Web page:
Purchase Orders - aka POs, aka P.O.'s - refer to the document your eCommerce business generates and keeps on record every time you need to purchase more inventory from a certain supplier. When you create a Purchase Order in SkuVault, you input all the information that your company and your supplier requires, such as terms, pricing info, shipping info, products, etc. You can then email the PO to your supplier(s) from directly within SkuVault - the PO will be flagged as sent in the system. Upon receipt, your supplier follows the parameters set down by the purchase order, and ships out your requested product accordingly.
Receiving is intrinsically related to purchase orders; when receiving, you are receiving the product as specified in the purchase order. You check the purchase order number (aka PO#) from the original purchase order against the shipment, and you scan the new product into SkuVault. SkuVault checks the received items against the purchase order - from there you can check discrepancies, move the products to locations, and more.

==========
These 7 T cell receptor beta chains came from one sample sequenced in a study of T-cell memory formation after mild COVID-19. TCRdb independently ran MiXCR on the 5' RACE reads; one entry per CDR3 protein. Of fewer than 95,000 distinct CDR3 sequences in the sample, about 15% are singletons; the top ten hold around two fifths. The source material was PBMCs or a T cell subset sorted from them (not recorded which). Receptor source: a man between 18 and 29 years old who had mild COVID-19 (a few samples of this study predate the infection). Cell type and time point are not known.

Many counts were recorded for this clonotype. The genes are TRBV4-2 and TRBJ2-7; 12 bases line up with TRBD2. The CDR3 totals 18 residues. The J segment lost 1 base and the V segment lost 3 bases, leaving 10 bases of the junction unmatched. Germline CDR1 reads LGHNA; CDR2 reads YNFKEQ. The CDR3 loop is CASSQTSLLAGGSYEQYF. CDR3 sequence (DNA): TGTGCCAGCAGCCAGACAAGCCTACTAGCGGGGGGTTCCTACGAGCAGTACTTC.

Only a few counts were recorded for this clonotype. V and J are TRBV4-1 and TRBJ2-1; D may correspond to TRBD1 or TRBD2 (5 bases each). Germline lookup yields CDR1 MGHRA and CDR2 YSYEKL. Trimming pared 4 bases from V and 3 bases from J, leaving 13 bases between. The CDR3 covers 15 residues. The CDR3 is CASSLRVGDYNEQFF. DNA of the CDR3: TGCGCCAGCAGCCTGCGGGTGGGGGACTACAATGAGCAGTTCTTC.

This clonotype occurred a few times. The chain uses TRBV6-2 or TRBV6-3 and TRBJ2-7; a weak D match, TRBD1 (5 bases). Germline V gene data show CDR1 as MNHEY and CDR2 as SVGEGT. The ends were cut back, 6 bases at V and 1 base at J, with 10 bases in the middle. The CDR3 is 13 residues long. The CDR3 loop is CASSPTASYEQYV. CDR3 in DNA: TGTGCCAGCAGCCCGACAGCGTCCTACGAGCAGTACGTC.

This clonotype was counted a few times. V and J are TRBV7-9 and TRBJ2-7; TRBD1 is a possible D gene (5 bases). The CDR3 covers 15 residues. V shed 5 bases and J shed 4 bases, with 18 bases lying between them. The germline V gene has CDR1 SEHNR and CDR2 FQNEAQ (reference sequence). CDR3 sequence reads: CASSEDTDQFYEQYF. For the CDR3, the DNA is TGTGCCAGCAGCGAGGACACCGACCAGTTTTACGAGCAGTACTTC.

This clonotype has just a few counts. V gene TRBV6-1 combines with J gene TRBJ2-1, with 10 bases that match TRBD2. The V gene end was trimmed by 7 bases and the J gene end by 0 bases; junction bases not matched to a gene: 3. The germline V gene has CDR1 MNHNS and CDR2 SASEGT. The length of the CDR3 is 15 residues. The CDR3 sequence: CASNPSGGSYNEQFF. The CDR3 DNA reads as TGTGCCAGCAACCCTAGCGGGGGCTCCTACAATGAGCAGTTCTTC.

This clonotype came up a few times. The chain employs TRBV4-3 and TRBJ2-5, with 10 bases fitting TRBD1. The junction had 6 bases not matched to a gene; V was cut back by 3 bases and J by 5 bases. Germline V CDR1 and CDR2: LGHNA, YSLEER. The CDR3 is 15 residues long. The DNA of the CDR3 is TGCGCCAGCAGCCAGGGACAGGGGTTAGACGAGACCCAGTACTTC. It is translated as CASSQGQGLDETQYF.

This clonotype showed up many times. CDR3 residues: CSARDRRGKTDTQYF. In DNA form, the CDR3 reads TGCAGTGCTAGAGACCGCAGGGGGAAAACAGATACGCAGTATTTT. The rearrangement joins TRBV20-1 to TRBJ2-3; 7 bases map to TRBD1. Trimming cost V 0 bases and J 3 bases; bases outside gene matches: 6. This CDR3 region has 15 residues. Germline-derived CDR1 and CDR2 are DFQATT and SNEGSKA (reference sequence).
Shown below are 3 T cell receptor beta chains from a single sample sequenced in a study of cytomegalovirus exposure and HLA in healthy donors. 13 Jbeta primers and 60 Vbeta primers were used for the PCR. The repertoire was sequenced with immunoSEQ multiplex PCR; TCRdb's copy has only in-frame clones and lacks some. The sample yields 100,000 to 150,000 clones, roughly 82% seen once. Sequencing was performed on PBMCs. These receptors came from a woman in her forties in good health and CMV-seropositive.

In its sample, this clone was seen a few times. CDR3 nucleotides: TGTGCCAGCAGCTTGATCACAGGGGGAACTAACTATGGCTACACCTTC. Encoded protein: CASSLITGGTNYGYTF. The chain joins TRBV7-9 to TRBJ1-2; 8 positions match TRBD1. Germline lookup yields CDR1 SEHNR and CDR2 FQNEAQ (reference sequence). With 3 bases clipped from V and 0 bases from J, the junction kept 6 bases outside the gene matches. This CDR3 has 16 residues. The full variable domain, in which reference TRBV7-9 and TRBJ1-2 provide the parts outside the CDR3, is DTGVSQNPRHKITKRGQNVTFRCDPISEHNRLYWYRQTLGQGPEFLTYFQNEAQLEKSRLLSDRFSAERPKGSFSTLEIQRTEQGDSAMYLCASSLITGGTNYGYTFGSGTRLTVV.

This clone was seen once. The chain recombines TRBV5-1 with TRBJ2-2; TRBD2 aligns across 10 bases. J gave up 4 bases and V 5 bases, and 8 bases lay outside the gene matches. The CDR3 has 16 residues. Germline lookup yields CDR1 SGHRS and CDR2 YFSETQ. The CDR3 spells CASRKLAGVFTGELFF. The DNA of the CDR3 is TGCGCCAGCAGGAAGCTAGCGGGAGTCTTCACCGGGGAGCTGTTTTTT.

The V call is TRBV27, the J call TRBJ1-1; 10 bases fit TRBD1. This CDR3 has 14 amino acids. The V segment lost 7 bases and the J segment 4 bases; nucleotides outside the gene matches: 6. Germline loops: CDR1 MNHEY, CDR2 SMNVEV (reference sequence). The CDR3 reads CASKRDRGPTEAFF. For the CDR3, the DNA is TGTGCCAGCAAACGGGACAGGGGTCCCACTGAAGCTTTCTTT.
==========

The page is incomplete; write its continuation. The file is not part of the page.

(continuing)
Cost averaging is a setting in SkuVault that helps you to keep an accurate running seller cost of your inventory. SkuVault takes the seller cost (the cost that the seller pays the vendor) from your PO, and, upon receipt of that order, SkuVault averages your current seller cost with the incoming cost on the PO. The average is weighted to quantity, thus providing a more accurate estimate into what the product actually costs you over time. Cost averaging is a big help when it comes to accounting & reporting - if you only do reports off your current seller costs, then you're not getting an accurate picture of your profits. SkuVault's cost averaging elimates the time spent manually crunching these numbers, because SkuVault automates the entire process. Letting SkuVault handle your cost averaging also greatly reduces the chance for human error within in the process, since the calculations are done automatically.
Using a formal inventory management system to process your purchase orders and receiving procedures helps to eliminate human error - both on your end, as well as on your suppliers' end. Collecting your purchase orders and receiving records in this way also allows you to look at your data in a more cohesive way. Coordinate your purchasing with your sales reports to make sure that you're making informed purchasing decisions, and only sourcing products that are yielding a good turn.